Child "bomberitos" on Peru's most dangerous highway
Peru's Bomberitos to the rescue
Bomberito means "little fireman" in Spanish. In the Andes Mountains of Peru groups of them use their homemade carretas to help stranded motorists and truckers along the highway. The tips they earn help support their families.
Hevert (left) was a bomberito as a kid, helping rescue stranded motorists and victims of disasters. They get their carretas up the steep highway through the Andes by attaching ropes, or just their hands, to passing transport trucks. (Photos: Romi Burianova)
The photo that started it (below). Filmmaker Quincy Perkins saw this picture of two Bomberitos -- kids on their own in the mountains of Peru who make their way to mountain accidents and disasters. Our Dispatches contributor went with him to the Amazon valley as he made a film about them (Photo/StefanSonntag)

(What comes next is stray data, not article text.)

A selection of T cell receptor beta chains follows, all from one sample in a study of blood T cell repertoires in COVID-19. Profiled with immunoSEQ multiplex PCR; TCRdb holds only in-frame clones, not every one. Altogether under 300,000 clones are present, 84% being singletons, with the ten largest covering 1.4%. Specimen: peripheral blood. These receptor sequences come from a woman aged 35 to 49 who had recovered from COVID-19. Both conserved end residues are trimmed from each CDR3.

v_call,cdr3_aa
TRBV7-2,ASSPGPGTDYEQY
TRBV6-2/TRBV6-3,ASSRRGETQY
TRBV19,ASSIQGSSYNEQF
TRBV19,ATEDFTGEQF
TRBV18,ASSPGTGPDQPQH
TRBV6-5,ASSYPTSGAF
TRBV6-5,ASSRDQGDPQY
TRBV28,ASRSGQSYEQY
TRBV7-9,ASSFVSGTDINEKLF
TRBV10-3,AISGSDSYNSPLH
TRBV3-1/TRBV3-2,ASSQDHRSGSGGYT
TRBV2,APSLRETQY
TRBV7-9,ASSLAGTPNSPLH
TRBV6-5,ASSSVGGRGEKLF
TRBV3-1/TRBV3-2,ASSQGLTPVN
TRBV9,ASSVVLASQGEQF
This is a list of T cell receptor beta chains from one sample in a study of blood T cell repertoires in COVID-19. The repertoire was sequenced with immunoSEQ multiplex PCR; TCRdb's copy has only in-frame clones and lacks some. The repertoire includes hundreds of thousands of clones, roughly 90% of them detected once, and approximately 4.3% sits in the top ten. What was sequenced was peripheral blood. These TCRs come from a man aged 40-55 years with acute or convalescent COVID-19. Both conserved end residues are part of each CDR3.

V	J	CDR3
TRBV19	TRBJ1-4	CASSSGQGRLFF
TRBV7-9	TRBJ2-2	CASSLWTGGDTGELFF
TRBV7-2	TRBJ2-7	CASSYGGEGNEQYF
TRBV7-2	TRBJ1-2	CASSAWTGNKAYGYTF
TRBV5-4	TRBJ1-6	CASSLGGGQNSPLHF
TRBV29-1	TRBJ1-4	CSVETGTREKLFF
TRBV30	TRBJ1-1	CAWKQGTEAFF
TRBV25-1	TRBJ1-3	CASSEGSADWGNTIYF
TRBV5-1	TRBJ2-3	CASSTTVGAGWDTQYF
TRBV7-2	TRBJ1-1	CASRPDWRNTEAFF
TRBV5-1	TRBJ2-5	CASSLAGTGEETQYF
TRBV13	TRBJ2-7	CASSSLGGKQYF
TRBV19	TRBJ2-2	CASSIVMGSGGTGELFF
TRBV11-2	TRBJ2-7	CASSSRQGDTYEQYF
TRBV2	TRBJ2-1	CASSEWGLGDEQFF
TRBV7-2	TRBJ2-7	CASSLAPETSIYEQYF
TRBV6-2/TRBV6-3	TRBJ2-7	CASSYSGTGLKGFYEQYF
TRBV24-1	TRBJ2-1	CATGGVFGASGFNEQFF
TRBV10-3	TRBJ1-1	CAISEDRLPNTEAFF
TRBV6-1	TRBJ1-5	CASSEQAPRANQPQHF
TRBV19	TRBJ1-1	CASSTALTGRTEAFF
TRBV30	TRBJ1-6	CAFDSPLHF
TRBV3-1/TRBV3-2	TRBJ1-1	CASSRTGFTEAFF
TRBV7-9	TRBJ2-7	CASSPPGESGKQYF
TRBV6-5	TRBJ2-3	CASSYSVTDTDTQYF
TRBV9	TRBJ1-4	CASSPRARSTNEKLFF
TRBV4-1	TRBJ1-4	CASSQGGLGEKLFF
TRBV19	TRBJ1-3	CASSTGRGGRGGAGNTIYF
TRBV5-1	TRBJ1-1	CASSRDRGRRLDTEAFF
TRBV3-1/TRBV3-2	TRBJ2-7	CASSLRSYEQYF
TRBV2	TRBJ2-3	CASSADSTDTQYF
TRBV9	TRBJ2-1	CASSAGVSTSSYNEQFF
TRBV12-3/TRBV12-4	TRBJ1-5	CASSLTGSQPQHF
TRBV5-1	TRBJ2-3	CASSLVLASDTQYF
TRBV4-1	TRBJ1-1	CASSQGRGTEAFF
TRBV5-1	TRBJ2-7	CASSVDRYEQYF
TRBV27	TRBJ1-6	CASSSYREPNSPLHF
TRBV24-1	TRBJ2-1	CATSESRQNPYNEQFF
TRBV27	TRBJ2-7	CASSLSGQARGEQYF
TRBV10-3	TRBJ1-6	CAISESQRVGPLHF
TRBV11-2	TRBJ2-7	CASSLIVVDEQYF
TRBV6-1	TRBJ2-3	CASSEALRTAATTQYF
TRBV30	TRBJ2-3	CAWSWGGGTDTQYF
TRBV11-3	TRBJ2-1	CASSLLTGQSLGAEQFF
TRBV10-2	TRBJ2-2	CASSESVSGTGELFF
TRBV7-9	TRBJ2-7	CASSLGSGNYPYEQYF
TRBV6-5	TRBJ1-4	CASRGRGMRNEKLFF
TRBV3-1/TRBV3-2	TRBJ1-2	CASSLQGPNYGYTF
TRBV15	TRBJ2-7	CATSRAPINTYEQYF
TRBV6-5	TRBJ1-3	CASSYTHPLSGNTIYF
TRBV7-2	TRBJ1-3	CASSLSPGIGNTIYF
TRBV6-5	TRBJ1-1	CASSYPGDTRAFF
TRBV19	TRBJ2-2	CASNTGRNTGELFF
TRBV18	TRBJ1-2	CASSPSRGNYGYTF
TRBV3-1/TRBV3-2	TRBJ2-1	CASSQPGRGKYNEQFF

It was one of those dinner party stories that sticks in your head. A rumour about kids racing homemade carts high in the Andes, acting as first responders during accidents and disasters.
They have a catchy name. They're said to do dangerous work in a dangerous region.
But are they real? For Dispatches contributor Lori Chodos and a colleague, the voyage to find out was a story in itself.
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